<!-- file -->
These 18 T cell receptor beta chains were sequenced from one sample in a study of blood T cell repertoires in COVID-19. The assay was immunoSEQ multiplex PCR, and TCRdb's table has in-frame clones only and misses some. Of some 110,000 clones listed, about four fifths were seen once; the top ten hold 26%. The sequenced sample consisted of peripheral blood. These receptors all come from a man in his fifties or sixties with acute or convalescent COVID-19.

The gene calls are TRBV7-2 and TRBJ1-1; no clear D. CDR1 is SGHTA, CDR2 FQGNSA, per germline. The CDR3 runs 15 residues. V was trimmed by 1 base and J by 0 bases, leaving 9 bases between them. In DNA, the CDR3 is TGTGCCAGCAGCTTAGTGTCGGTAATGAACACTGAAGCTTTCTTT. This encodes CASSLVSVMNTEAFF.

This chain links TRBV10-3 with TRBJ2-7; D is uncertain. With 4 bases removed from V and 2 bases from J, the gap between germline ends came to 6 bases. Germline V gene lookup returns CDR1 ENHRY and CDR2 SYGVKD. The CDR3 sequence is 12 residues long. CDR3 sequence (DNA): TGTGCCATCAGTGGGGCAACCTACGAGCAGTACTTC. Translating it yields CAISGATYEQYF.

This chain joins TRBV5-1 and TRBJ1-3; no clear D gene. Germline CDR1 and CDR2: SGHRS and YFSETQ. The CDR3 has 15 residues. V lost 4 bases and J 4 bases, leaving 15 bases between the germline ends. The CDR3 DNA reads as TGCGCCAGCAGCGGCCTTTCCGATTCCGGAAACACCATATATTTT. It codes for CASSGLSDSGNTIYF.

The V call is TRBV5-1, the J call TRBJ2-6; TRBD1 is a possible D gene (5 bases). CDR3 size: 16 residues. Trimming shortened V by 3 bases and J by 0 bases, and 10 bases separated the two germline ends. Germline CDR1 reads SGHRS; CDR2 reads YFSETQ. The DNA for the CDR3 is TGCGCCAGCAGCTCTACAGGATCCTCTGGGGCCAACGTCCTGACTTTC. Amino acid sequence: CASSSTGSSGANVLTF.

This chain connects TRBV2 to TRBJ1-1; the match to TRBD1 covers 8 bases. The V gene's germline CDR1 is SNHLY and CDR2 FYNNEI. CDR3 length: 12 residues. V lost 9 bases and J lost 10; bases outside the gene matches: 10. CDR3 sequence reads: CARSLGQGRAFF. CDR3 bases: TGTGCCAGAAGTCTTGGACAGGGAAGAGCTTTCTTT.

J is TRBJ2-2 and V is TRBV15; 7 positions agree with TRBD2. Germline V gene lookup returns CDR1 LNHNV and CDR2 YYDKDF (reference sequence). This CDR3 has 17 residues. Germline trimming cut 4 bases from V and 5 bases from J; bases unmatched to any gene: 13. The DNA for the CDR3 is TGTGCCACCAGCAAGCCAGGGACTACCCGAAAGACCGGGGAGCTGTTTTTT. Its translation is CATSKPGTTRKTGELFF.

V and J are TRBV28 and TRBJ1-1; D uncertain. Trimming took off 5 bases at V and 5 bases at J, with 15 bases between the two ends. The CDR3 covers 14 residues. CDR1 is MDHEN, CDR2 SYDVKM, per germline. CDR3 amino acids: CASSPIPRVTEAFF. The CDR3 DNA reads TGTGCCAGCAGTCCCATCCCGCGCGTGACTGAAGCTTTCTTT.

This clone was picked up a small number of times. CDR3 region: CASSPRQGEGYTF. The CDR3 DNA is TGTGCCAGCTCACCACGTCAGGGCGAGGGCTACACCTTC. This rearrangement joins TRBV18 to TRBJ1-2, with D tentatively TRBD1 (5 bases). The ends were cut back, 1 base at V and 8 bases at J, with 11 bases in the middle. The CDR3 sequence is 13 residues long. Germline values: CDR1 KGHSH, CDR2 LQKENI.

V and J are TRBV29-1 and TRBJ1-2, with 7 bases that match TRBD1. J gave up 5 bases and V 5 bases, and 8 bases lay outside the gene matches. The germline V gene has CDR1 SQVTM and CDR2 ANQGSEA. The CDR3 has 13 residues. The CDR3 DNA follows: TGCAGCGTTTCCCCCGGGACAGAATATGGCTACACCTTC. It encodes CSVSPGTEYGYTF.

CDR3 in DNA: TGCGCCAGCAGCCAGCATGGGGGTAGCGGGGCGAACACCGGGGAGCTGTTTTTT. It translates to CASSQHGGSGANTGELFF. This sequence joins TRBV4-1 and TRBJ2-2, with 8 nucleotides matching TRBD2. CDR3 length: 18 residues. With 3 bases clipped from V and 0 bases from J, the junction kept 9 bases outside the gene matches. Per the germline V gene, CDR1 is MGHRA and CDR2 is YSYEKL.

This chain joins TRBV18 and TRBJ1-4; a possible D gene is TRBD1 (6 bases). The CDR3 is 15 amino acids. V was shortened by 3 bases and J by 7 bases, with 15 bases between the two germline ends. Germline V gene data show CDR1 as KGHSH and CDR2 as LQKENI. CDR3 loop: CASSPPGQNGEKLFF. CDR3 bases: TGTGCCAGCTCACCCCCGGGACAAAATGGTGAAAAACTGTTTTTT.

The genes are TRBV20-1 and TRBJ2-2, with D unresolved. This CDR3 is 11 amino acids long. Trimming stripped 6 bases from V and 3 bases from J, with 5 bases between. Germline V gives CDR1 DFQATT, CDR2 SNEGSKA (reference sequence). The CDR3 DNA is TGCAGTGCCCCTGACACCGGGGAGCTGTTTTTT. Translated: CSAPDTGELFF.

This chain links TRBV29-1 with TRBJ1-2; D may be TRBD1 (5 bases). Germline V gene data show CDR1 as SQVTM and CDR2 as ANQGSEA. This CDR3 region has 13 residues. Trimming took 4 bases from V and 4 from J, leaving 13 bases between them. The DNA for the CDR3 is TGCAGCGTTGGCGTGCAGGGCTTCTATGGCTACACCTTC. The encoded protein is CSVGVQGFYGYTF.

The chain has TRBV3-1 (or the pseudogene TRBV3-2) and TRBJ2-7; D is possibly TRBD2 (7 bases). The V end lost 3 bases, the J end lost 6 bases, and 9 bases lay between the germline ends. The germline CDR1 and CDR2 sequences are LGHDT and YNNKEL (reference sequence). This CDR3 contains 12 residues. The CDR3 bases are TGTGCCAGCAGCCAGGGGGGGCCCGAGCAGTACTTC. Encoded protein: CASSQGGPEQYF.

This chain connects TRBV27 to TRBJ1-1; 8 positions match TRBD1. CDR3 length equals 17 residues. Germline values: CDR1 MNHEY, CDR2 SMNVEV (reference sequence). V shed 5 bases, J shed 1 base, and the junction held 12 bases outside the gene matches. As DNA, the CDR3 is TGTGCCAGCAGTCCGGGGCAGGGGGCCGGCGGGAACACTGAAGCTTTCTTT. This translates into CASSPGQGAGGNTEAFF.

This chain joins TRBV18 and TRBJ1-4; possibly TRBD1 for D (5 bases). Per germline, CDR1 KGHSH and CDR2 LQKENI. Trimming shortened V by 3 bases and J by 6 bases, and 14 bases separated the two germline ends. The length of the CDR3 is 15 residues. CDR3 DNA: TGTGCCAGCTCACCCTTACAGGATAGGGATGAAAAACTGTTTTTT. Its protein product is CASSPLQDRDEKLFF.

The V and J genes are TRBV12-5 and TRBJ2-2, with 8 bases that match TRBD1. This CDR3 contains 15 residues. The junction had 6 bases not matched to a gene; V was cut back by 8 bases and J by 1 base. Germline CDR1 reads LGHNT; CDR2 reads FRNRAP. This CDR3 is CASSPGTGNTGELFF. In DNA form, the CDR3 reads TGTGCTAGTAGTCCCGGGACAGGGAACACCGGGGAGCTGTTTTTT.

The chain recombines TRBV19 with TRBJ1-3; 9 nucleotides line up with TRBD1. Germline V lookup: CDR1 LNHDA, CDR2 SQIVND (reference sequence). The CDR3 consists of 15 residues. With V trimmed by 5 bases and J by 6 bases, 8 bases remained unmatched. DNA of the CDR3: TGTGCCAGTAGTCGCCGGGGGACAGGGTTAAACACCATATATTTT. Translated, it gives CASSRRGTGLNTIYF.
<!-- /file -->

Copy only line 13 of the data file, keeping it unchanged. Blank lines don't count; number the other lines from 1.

The genes are TRBV20-1 and TRBJ2-2, with D unresolved. This CDR3 is 11 amino acids long. Trimming stripped 6 bases from V and 3 bases from J, with 5 bases between. Germline V gives CDR1 DFQATT, CDR2 SNEGSKA (reference sequence). The CDR3 DNA is TGCAGTGCCCCTGACACCGGGGAGCTGTTTTTT. Translated: CSAPDTGELFF.